[...] Timmy was short and massive; he wore blue jeans, work
boots, and a T-shirt in the Andrews High School football team colors. He
reminded me of the Lenny character from Steinbeck's "Of Mice and Men."
He seriously wanted to sign up with the Marines; it was obvious. [...] "Now,
let's talk about your handicap. I know it's been harder for you than the
average person and you've already shown a lot of self-confidence by overcoming
your disability." Timmy lowered his eyes; I saw he was a little embarrassed.
Then he raised his head, his eyes glistening with tears, and in a trembling
voice, answered: "You're right, Sergeant, it's been really hard for
me. Once, when I was new, the other guys locked me in a closet. They shoved
me around and insulted me. I was so angry I knocked down the closet door."
"- Timmy, no one will ever bother you again. The Corps will help you
acquire all the self-confidence you'll need to overcome the obstacles you
could encounter in the course of your life." He sent me a look full
of gratitude. [...]
When a kid told me he had taken Ecstasy, here's the sort of
conversation we'd have: "Listen, guy, are you sure it was really Ecstasy?
Maybe it was Doliprane." When I said that, I'd nod my head up and down.
"Yeah, I'm not sure, in fact." "So you think it was Doliprane?"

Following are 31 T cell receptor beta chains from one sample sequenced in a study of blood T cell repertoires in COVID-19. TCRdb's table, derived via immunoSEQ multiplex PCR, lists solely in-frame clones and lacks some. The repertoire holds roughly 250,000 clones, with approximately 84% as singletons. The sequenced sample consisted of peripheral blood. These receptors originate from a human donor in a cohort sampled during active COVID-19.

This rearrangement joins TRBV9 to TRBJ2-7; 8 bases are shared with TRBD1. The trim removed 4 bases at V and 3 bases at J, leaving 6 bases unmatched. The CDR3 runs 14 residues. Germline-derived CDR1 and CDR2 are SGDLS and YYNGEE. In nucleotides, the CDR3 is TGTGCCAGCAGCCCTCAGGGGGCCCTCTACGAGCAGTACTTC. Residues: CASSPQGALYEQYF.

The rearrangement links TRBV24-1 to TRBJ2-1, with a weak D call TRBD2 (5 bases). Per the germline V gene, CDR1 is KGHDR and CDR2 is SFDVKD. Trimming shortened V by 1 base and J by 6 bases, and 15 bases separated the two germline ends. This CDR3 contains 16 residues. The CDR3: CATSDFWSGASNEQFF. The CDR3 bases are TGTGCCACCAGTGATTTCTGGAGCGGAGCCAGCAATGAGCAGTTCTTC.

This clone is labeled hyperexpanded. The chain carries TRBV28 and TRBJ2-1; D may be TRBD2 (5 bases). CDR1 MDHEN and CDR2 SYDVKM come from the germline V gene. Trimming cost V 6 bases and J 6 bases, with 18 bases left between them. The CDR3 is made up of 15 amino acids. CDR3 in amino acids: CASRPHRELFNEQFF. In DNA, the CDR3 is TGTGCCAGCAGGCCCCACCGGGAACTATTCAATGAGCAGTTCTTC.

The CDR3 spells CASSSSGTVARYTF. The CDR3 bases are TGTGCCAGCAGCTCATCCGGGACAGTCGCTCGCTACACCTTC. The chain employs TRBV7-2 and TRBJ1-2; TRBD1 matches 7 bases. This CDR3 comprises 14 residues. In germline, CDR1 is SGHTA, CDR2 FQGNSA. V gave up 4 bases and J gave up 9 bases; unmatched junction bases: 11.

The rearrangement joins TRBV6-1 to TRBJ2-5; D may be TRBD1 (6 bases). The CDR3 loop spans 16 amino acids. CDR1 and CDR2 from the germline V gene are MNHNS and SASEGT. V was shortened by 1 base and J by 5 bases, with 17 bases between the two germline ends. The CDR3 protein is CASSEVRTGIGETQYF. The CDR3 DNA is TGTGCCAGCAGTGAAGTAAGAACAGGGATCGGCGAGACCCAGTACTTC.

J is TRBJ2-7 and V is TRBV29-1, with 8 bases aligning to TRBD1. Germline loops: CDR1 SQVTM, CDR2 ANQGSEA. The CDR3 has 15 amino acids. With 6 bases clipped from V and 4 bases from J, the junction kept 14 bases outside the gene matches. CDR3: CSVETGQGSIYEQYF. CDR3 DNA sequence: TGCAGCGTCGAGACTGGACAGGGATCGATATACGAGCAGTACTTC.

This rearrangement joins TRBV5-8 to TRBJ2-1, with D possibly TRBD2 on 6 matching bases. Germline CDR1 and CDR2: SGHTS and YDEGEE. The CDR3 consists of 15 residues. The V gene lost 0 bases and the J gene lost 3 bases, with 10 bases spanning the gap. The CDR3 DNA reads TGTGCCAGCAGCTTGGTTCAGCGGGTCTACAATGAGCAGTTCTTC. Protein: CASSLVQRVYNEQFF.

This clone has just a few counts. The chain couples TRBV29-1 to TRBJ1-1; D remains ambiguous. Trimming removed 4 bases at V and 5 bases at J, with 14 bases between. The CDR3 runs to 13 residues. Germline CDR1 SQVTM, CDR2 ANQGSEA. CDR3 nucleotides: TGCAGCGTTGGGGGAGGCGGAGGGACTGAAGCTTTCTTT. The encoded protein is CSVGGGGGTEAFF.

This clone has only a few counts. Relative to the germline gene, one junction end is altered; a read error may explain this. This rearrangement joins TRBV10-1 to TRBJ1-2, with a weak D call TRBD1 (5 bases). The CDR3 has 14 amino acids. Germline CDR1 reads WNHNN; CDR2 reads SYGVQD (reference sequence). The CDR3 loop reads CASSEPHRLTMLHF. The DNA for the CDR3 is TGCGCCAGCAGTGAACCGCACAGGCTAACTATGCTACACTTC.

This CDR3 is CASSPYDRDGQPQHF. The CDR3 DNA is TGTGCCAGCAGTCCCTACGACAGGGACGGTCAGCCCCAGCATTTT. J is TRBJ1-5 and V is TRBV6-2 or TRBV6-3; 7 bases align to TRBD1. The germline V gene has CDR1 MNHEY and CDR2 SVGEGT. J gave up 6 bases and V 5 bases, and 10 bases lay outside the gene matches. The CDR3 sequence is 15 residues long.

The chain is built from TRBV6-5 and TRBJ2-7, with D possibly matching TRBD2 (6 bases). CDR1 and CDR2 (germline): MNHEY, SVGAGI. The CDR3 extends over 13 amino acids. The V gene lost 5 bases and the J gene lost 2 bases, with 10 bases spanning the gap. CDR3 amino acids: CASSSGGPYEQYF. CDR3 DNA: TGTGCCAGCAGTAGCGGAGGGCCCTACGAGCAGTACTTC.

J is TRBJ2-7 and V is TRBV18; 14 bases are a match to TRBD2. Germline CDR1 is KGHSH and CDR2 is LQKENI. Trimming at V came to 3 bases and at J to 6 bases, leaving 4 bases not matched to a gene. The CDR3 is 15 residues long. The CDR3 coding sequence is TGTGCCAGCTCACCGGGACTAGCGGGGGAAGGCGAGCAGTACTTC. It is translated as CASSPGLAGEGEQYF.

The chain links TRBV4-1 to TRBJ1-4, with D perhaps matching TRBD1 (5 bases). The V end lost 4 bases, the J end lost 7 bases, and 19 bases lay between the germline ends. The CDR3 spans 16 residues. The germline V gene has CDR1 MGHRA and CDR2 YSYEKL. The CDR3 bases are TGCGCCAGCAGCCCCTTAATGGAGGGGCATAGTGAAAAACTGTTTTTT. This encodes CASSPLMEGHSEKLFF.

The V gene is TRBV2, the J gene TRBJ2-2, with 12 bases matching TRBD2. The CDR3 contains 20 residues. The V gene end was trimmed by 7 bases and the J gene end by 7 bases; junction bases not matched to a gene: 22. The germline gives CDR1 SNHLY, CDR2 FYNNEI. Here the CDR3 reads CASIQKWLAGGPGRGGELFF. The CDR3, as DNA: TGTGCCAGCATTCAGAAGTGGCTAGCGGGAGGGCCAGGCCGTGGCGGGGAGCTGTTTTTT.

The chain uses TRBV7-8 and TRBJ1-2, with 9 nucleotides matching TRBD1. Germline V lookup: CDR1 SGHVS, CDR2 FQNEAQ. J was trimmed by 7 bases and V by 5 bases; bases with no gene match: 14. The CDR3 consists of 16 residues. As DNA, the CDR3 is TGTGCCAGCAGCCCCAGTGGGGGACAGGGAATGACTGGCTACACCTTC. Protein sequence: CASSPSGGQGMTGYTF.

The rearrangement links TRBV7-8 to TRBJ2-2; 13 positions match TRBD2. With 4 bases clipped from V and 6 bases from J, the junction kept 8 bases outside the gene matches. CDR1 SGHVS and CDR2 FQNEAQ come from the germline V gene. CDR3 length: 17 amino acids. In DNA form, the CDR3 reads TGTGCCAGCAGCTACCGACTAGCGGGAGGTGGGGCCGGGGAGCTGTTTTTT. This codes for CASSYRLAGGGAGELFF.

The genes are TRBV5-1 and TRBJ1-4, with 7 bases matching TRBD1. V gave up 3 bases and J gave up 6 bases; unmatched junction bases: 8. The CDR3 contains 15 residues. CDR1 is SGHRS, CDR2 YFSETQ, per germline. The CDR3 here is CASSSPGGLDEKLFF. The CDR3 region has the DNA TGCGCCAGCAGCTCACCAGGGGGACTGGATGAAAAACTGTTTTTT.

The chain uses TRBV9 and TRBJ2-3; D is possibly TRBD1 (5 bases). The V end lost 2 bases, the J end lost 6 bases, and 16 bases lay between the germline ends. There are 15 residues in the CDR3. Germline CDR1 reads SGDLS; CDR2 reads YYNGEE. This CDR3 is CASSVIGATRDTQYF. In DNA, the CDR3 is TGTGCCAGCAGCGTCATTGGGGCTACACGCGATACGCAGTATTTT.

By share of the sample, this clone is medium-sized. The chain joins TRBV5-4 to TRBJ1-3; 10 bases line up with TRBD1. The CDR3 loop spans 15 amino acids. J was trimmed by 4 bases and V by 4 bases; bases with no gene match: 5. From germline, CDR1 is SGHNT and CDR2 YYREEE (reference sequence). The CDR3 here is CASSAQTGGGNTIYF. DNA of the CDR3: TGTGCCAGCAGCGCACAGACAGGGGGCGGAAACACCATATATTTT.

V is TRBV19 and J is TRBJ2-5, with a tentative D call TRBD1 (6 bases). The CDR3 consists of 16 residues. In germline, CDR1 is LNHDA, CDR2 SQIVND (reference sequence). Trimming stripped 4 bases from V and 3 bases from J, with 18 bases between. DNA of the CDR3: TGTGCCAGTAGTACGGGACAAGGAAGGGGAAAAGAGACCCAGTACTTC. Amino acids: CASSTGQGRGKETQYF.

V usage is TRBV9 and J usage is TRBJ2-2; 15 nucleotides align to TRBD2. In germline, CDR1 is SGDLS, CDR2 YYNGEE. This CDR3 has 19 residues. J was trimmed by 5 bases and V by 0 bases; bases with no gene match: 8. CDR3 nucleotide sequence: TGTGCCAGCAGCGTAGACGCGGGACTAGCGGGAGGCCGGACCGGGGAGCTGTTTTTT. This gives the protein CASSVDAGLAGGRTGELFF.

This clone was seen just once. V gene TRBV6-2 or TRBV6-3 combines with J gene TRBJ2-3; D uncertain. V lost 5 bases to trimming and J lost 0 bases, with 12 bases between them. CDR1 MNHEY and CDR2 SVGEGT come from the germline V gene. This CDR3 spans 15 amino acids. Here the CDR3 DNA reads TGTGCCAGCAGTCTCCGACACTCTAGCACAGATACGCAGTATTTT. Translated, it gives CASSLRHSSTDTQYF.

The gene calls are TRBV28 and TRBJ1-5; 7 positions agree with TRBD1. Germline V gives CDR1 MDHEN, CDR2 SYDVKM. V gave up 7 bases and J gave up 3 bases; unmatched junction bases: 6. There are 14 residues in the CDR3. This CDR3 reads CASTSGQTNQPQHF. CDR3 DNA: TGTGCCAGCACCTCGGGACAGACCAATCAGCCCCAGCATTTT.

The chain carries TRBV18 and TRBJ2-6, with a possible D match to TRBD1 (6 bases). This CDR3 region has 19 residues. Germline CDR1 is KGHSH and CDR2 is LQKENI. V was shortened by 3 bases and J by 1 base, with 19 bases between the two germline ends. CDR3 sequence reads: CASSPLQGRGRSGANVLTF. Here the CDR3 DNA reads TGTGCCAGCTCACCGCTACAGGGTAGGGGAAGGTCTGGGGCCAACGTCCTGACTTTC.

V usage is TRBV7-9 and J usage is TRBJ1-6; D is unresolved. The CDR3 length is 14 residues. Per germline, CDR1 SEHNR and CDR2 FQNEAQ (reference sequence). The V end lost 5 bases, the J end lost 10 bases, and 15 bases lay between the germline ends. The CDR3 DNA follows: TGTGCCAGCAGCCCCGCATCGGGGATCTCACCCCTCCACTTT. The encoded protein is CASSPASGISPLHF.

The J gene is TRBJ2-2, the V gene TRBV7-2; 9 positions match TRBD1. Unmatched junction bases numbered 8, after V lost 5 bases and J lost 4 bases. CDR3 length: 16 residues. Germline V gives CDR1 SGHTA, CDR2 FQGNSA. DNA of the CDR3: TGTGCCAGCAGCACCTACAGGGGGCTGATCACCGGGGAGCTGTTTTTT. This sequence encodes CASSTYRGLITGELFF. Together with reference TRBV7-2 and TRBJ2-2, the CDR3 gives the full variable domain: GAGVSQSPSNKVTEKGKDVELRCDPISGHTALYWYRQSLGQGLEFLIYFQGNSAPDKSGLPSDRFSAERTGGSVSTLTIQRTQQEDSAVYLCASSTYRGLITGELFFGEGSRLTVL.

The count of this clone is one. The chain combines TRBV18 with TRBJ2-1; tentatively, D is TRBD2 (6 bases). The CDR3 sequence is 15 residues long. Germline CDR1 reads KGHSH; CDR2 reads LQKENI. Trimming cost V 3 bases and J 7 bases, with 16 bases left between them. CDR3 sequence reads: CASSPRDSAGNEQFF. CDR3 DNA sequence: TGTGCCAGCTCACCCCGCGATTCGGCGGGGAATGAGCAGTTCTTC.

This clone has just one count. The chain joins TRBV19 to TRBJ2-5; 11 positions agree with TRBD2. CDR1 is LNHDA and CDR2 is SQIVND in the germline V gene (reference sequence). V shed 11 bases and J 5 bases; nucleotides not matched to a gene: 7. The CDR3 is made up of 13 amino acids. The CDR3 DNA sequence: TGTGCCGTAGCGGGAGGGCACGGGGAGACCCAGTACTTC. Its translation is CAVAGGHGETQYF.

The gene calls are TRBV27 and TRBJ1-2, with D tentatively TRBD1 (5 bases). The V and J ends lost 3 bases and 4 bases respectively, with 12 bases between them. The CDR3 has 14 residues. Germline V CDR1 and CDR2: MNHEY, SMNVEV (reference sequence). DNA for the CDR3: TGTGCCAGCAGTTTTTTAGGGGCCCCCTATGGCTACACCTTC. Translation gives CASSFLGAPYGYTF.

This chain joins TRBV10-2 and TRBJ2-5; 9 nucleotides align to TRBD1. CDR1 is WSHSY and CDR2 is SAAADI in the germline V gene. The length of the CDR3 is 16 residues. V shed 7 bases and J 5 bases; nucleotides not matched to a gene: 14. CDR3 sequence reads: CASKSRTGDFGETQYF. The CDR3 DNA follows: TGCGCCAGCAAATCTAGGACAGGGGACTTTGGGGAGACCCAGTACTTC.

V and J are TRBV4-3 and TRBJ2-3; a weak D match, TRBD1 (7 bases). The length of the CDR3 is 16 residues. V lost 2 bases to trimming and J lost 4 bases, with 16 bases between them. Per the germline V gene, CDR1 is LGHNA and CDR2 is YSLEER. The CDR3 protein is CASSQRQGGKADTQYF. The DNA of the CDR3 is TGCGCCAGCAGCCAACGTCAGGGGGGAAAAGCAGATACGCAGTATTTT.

still nodding my head. "Yeah, it was Doliprane." [...]
The War in Iraq
"You call that pacification? I've got a problem with
it," I said in a nauseated voice. "My friend, you've gotta get
a grip. If you keep making waves, they'll judge you as a war criminal."
We had reached the military site Al-Rashid on an overcast,
dark and sinister day. [...] When we stopped, I saw ten Iraqis, about 150
yards away. They were under forty years old, clean and dressed in the traditional
white garment. They stayed on the side of the road waving signs and screaming
anti-American slogans. [...] That's when I heard a shot pass just over our
heads, from right to left. I ran into the middle of the street to see what
was happening. I had barely rejoined Schutz when my guys unloaded
their weapons on the demonstrators. It only took me three seconds
to take aim. I aimed my sights on the center of a demonstrator's body. I
breathed in deeply and, as I exhaled, I gently opened my right eye and fired.
I watched the bullets hit the demonstrator right in the middle of his chest.
My Marines barked: "Come on, little girls! You wanna fight?"
I acquired a new target right away, a demonstrator on all
fours who was trying to run away as fast as possible. I quickly aimed for
the head; I breathed in deeply, breathed out, and I fired again. One head:
boom! Another: boom! The center of a mass in the bull's eye: boom! Another:
boom! I kept on until the moment when I saw no more movement from the demonstrators.
There was no answering fire. I must have fired at least a dozen times. It
all lasted no longer than two and a half minutes.
I know that they had also been shot in the back; some of them
were crawling and their white clothes turned red. The M-16's 5.56 is a nasty
bullet: it doesn't kill all at once. For example, it can enter the chest
and come out at the knee, tearing all the internal organs on the way through.
My guys were jumping around in every direction. Taylor and Gaumont hollered:
"Come back, babies!" "They don't know how to fight,
those cocksuckers! Fucking cowards!" They slapped one another
on the back, exchanging "Good job!," but they were frustrated